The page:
Brothers’ Day

Even before the car stops, the living room curtains are moving. Climbing the front steps, the unmistakable thud of running feet sounds from within the house. The large, wooden door flings open bell can finish chiming.

Today is Brothers’ Day, the one day each term break when my youngest brother and I have a day out together. Our day out consists of a few games of ten-pin bowling, eating hot dogs, and sometimes a stop at the park. This Brothers’ Day will be a new experience for my brother.

Before I am even in the door, my youngest brother and sister pounce, both trying to get the first hug. Somehow I managed to make it to the living room with a sibling clutching each leg.

‘Stop squirming,’ I tell my brother, attempting to comb his hair.

‘It hurts!’

‘It won’t if you stand still.’

Climbing into my old Kingswood, we head off. Passing the bowling alley, and then the local cinema, my brother, with a confused expression, asks where we are going.

‘Don’t you want to go to the movies?’ I reply.

‘Yes, but it’s back there.’

‘Oh. Are you sure?’ I ask, trying to sound surprised.

After a few more minutes, we pull into the car park at the railway station.

‘Here we are.’

‘But, this is the station!’

It is time to reveal the surprise.

‘I know. We’re going to the city to see the movie,’ I announce.

A look of astonishment comes over my brother’s face. This will his first journey to the city by train.

‘Would you like to buy the tickets,’ I ask as we enter the station.

‘I can’t,’ my brother replies, disappointed. ‘Look.’

At the end of the waiting room, a metal grill covers the ticket office window.

‘That’s okay. We’ll just have to buy them on the train.’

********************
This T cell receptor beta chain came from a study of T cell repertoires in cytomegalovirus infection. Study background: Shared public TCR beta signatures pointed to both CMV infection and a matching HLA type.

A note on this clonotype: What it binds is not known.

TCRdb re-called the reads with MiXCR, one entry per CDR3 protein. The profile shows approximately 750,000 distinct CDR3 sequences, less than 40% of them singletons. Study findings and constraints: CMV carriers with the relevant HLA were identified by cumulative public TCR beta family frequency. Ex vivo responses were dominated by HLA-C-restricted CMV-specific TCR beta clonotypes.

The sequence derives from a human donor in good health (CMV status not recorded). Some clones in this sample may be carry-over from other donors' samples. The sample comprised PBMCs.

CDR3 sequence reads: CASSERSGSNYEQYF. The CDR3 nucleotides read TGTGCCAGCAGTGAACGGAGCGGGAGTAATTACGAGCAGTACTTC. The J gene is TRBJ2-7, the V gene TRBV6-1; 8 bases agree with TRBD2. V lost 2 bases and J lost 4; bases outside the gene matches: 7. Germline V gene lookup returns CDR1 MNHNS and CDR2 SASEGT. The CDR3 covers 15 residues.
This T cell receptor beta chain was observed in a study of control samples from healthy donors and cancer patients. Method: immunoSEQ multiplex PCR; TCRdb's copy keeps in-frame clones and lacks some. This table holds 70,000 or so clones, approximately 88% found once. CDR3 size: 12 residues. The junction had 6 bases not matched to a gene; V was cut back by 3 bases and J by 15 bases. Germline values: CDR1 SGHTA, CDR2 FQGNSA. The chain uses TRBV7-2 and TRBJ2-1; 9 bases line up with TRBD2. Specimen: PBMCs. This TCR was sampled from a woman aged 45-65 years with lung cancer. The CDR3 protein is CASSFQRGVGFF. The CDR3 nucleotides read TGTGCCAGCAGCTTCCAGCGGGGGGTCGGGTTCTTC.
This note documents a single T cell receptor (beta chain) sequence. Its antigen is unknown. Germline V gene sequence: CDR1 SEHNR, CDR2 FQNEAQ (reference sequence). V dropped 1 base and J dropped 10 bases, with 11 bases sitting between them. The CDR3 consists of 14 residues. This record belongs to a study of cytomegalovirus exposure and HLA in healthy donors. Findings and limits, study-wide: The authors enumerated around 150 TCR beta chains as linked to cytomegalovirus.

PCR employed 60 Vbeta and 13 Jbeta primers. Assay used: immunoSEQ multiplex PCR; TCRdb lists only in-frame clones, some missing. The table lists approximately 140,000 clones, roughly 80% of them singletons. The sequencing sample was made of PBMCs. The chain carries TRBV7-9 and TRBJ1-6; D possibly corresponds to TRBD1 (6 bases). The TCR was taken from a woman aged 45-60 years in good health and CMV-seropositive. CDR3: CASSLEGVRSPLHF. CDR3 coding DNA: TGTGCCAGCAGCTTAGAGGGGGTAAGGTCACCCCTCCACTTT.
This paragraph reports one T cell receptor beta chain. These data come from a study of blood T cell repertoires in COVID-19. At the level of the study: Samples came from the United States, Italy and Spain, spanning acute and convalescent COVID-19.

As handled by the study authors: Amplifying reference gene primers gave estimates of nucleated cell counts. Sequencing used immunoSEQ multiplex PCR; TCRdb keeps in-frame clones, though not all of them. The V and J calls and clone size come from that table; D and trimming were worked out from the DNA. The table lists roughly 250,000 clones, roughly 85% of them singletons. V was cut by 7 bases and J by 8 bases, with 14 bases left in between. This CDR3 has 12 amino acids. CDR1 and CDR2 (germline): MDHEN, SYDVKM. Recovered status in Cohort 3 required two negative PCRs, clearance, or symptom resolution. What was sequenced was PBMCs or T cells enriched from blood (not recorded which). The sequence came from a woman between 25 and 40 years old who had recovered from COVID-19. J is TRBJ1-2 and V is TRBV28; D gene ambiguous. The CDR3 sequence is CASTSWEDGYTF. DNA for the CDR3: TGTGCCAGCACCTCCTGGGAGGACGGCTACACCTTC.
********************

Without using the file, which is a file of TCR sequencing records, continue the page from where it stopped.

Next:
I lead him onto the platform to wait for our train. In keeping with tradition, it arrives late. We board, finding two seats by the window. My brother gazes out the window in awe as suburbia speeds by.

Arriving in town, we catch a tram to the city’s oldest department store for lunch at the famous cafeteria.

‘Would you like to see the toys while we’re here?’

‘Can we? Really?’

‘Yes, really.’

My brother’s face becomes a study of amazement and disbelief as the lift doors open on the storey-sized toy department. Every corner, each nook and cranny have to be explored. Before long we find ourselves in the Lego section. They say time flies when you are having fun. It flies so fast that we have to rush to make our movie.

On the way out, we spot a clearance table covered with Lego.

Since his birthday is less than a week away, I tell my brother to pick out something. Five minutes later, we are on a tram to the South Bank, and the cinema.

Afterwards, we walk along the bank of the Yarra, chasing gulls, kicking autumnal leaves along the pavement. By the time we board the train back to the outer suburbs, I am almost as weary as my brother. To his credit, and my surprise, he manages to state awake for the entire journey home.

Pulling up the drive for the second time, the living room curtains again start to move. Inside, our sister wants to hear all about our day. I collapse into an armchair, closing my eyes for a moment. Opening them an hour later, I find my youngest brother sitting on my knee, his sleeping head resting on my chest.

That night after dinner, I read him his favourite poem. Tucking him in, I wish him a goodnight and watch him drift off into his dreams.

Copyright © 2017 Bronwyn Joy Hansen. All Rights Reserved.
Image; Copyright © 2017 Bronwyn Joy Hansen. All Rights Reserved.

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